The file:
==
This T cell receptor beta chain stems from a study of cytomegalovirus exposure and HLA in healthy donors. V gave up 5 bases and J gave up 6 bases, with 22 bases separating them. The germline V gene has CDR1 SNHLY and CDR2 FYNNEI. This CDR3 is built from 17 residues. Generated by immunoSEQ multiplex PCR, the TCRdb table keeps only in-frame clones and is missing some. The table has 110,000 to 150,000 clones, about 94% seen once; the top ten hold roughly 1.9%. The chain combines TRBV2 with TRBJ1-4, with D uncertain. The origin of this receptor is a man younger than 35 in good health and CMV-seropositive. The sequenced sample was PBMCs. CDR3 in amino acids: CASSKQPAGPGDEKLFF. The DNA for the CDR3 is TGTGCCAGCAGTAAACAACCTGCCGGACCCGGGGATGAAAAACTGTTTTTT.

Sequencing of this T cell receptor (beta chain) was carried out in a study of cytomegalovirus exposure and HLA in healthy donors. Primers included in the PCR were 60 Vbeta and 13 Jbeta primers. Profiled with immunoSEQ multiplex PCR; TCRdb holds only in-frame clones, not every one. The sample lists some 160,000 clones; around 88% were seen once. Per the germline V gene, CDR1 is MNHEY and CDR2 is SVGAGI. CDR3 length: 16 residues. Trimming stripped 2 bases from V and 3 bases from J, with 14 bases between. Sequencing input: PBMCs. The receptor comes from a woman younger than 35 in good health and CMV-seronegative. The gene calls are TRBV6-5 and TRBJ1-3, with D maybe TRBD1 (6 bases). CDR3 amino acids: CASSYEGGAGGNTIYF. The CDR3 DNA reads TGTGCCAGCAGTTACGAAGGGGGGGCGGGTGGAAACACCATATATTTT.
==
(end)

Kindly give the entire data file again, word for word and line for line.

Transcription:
This T cell receptor beta chain stems from a study of cytomegalovirus exposure and HLA in healthy donors. V gave up 5 bases and J gave up 6 bases, with 22 bases separating them. The germline V gene has CDR1 SNHLY and CDR2 FYNNEI. This CDR3 is built from 17 residues. Generated by immunoSEQ multiplex PCR, the TCRdb table keeps only in-frame clones and is missing some. The table has 110,000 to 150,000 clones, about 94% seen once; the top ten hold roughly 1.9%. The chain combines TRBV2 with TRBJ1-4, with D uncertain. The origin of this receptor is a man younger than 35 in good health and CMV-seropositive. The sequenced sample was PBMCs. CDR3 in amino acids: CASSKQPAGPGDEKLFF. The DNA for the CDR3 is TGTGCCAGCAGTAAACAACCTGCCGGACCCGGGGATGAAAAACTGTTTTTT.

Sequencing of this T cell receptor (beta chain) was carried out in a study of cytomegalovirus exposure and HLA in healthy donors. Primers included in the PCR were 60 Vbeta and 13 Jbeta primers. Profiled with immunoSEQ multiplex PCR; TCRdb holds only in-frame clones, not every one. The sample lists some 160,000 clones; around 88% were seen once. Per the germline V gene, CDR1 is MNHEY and CDR2 is SVGAGI. CDR3 length: 16 residues. Trimming stripped 2 bases from V and 3 bases from J, with 14 bases between. Sequencing input: PBMCs. The receptor comes from a woman younger than 35 in good health and CMV-seronegative. The gene calls are TRBV6-5 and TRBJ1-3, with D maybe TRBD1 (6 bases). CDR3 amino acids: CASSYEGGAGGNTIYF. The CDR3 DNA reads TGTGCCAGCAGTTACGAAGGGGGGGCGGGTGGAAACACCATATATTTT.